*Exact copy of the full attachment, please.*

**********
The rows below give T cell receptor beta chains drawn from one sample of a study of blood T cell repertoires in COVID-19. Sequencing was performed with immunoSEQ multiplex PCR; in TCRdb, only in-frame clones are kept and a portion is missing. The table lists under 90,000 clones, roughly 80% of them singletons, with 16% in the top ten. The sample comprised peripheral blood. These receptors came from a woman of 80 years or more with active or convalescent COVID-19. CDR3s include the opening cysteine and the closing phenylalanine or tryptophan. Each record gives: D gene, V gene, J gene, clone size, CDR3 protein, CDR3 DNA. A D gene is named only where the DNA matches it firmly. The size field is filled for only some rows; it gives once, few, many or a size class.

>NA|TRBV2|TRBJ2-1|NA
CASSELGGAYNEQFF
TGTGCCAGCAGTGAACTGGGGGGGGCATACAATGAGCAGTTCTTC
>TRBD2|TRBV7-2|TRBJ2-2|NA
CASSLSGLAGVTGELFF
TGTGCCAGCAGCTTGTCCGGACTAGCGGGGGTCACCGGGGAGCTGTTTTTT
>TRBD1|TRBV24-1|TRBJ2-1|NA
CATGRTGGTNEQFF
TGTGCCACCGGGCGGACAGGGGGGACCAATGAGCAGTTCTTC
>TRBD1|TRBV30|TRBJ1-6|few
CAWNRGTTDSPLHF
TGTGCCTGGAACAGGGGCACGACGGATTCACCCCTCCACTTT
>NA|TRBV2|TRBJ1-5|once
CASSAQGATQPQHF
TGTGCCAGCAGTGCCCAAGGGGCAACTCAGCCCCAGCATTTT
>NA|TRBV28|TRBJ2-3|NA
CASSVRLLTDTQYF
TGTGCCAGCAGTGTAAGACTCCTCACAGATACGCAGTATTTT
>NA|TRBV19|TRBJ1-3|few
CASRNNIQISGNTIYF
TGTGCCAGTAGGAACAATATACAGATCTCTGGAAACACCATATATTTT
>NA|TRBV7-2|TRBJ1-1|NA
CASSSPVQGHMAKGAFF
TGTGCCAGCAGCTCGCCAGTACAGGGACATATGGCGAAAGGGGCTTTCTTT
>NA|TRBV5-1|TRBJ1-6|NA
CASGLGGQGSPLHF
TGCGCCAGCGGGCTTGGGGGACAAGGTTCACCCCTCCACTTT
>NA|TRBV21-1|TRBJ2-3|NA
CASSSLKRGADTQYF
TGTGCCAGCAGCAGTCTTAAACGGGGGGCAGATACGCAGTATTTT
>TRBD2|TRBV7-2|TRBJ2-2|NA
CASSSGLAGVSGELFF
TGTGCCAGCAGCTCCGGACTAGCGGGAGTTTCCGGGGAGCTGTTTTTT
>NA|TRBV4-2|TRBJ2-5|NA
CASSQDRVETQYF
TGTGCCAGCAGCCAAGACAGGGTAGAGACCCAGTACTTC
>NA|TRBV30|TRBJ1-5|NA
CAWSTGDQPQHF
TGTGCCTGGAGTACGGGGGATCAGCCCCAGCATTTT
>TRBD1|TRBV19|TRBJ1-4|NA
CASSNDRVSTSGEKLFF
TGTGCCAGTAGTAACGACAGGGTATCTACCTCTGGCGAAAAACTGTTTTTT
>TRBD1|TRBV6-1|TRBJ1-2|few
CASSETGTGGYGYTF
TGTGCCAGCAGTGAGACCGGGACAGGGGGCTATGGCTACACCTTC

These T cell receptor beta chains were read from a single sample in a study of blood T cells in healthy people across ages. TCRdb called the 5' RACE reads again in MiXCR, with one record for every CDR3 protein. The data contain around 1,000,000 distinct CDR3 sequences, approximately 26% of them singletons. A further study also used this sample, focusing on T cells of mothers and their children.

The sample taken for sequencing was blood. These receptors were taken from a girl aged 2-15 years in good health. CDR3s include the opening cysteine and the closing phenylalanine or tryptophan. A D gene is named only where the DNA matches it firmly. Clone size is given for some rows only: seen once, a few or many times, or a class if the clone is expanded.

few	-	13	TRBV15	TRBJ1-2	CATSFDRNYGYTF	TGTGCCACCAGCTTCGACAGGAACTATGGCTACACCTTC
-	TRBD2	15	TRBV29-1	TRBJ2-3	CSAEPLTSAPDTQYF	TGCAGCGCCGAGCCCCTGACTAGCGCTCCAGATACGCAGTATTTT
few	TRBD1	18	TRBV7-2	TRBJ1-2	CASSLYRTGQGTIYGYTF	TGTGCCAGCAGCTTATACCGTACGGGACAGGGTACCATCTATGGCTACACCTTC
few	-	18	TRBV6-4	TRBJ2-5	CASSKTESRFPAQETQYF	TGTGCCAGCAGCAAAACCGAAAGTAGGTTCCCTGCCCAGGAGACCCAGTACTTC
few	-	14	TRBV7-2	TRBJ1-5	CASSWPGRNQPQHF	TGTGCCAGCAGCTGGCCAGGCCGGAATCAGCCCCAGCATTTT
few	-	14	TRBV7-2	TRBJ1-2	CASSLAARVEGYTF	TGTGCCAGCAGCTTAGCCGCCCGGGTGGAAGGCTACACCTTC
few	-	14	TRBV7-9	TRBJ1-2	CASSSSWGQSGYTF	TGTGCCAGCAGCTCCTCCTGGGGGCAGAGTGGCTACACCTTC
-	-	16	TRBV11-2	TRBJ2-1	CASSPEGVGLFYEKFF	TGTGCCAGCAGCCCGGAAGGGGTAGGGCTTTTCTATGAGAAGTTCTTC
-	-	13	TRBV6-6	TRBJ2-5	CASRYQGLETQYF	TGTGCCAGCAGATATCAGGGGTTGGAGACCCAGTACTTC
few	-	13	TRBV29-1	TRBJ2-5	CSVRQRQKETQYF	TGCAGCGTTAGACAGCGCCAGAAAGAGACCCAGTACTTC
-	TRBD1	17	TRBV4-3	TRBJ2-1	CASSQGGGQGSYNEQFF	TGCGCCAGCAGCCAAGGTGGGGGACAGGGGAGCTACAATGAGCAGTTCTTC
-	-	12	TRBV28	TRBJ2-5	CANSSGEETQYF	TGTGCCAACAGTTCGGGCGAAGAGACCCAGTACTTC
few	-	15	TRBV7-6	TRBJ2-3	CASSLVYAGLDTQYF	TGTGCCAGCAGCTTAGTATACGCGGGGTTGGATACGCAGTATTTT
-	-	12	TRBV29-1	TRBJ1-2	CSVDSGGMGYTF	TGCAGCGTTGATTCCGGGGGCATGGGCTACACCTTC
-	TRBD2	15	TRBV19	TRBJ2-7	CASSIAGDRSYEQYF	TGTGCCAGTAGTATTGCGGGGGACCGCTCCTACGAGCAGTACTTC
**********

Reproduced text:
The rows below give T cell receptor beta chains drawn from one sample of a study of blood T cell repertoires in COVID-19. Sequencing was performed with immunoSEQ multiplex PCR; in TCRdb, only in-frame clones are kept and a portion is missing. The table lists under 90,000 clones, roughly 80% of them singletons, with 16% in the top ten. The sample comprised peripheral blood. These receptors came from a woman of 80 years or more with active or convalescent COVID-19. CDR3s include the opening cysteine and the closing phenylalanine or tryptophan. Each record gives: D gene, V gene, J gene, clone size, CDR3 protein, CDR3 DNA. A D gene is named only where the DNA matches it firmly. The size field is filled for only some rows; it gives once, few, many or a size class.

>NA|TRBV2|TRBJ2-1|NA
CASSELGGAYNEQFF
TGTGCCAGCAGTGAACTGGGGGGGGCATACAATGAGCAGTTCTTC
>TRBD2|TRBV7-2|TRBJ2-2|NA
CASSLSGLAGVTGELFF
TGTGCCAGCAGCTTGTCCGGACTAGCGGGGGTCACCGGGGAGCTGTTTTTT
>TRBD1|TRBV24-1|TRBJ2-1|NA
CATGRTGGTNEQFF
TGTGCCACCGGGCGGACAGGGGGGACCAATGAGCAGTTCTTC
>TRBD1|TRBV30|TRBJ1-6|few
CAWNRGTTDSPLHF
TGTGCCTGGAACAGGGGCACGACGGATTCACCCCTCCACTTT
>NA|TRBV2|TRBJ1-5|once
CASSAQGATQPQHF
TGTGCCAGCAGTGCCCAAGGGGCAACTCAGCCCCAGCATTTT
>NA|TRBV28|TRBJ2-3|NA
CASSVRLLTDTQYF
TGTGCCAGCAGTGTAAGACTCCTCACAGATACGCAGTATTTT
>NA|TRBV19|TRBJ1-3|few
CASRNNIQISGNTIYF
TGTGCCAGTAGGAACAATATACAGATCTCTGGAAACACCATATATTTT
>NA|TRBV7-2|TRBJ1-1|NA
CASSSPVQGHMAKGAFF
TGTGCCAGCAGCTCGCCAGTACAGGGACATATGGCGAAAGGGGCTTTCTTT
>NA|TRBV5-1|TRBJ1-6|NA
CASGLGGQGSPLHF
TGCGCCAGCGGGCTTGGGGGACAAGGTTCACCCCTCCACTTT
>NA|TRBV21-1|TRBJ2-3|NA
CASSSLKRGADTQYF
TGTGCCAGCAGCAGTCTTAAACGGGGGGCAGATACGCAGTATTTT
>TRBD2|TRBV7-2|TRBJ2-2|NA
CASSSGLAGVSGELFF
TGTGCCAGCAGCTCCGGACTAGCGGGAGTTTCCGGGGAGCTGTTTTTT
>NA|TRBV4-2|TRBJ2-5|NA
CASSQDRVETQYF
TGTGCCAGCAGCCAAGACAGGGTAGAGACCCAGTACTTC
>NA|TRBV30|TRBJ1-5|NA
CAWSTGDQPQHF
TGTGCCTGGAGTACGGGGGATCAGCCCCAGCATTTT
>TRBD1|TRBV19|TRBJ1-4|NA
CASSNDRVSTSGEKLFF
TGTGCCAGTAGTAACGACAGGGTATCTACCTCTGGCGAAAAACTGTTTTTT
>TRBD1|TRBV6-1|TRBJ1-2|few
CASSETGTGGYGYTF
TGTGCCAGCAGTGAGACCGGGACAGGGGGCTATGGCTACACCTTC

These T cell receptor beta chains were read from a single sample in a study of blood T cells in healthy people across ages. TCRdb called the 5' RACE reads again in MiXCR, with one record for every CDR3 protein. The data contain around 1,000,000 distinct CDR3 sequences, approximately 26% of them singletons. A further study also used this sample, focusing on T cells of mothers and their children.

The sample taken for sequencing was blood. These receptors were taken from a girl aged 2-15 years in good health. CDR3s include the opening cysteine and the closing phenylalanine or tryptophan. A D gene is named only where the DNA matches it firmly. Clone size is given for some rows only: seen once, a few or many times, or a class if the clone is expanded.

few	-	13	TRBV15	TRBJ1-2	CATSFDRNYGYTF	TGTGCCACCAGCTTCGACAGGAACTATGGCTACACCTTC
-	TRBD2	15	TRBV29-1	TRBJ2-3	CSAEPLTSAPDTQYF	TGCAGCGCCGAGCCCCTGACTAGCGCTCCAGATACGCAGTATTTT
few	TRBD1	18	TRBV7-2	TRBJ1-2	CASSLYRTGQGTIYGYTF	TGTGCCAGCAGCTTATACCGTACGGGACAGGGTACCATCTATGGCTACACCTTC
few	-	18	TRBV6-4	TRBJ2-5	CASSKTESRFPAQETQYF	TGTGCCAGCAGCAAAACCGAAAGTAGGTTCCCTGCCCAGGAGACCCAGTACTTC
few	-	14	TRBV7-2	TRBJ1-5	CASSWPGRNQPQHF	TGTGCCAGCAGCTGGCCAGGCCGGAATCAGCCCCAGCATTTT
few	-	14	TRBV7-2	TRBJ1-2	CASSLAARVEGYTF	TGTGCCAGCAGCTTAGCCGCCCGGGTGGAAGGCTACACCTTC
few	-	14	TRBV7-9	TRBJ1-2	CASSSSWGQSGYTF	TGTGCCAGCAGCTCCTCCTGGGGGCAGAGTGGCTACACCTTC
-	-	16	TRBV11-2	TRBJ2-1	CASSPEGVGLFYEKFF	TGTGCCAGCAGCCCGGAAGGGGTAGGGCTTTTCTATGAGAAGTTCTTC
-	-	13	TRBV6-6	TRBJ2-5	CASRYQGLETQYF	TGTGCCAGCAGATATCAGGGGTTGGAGACCCAGTACTTC
few	-	13	TRBV29-1	TRBJ2-5	CSVRQRQKETQYF	TGCAGCGTTAGACAGCGCCAGAAAGAGACCCAGTACTTC
-	TRBD1	17	TRBV4-3	TRBJ2-1	CASSQGGGQGSYNEQFF	TGCGCCAGCAGCCAAGGTGGGGGACAGGGGAGCTACAATGAGCAGTTCTTC
-	-	12	TRBV28	TRBJ2-5	CANSSGEETQYF	TGTGCCAACAGTTCGGGCGAAGAGACCCAGTACTTC
few	-	15	TRBV7-6	TRBJ2-3	CASSLVYAGLDTQYF	TGTGCCAGCAGCTTAGTATACGCGGGGTTGGATACGCAGTATTTT
-	-	12	TRBV29-1	TRBJ1-2	CSVDSGGMGYTF	TGCAGCGTTGATTCCGGGGGCATGGGCTACACCTTC
-	TRBD2	15	TRBV19	TRBJ2-7	CASSIAGDRSYEQYF	TGTGCCAGTAGTATTGCGGGGGACCGCTCCTACGAGCAGTACTTC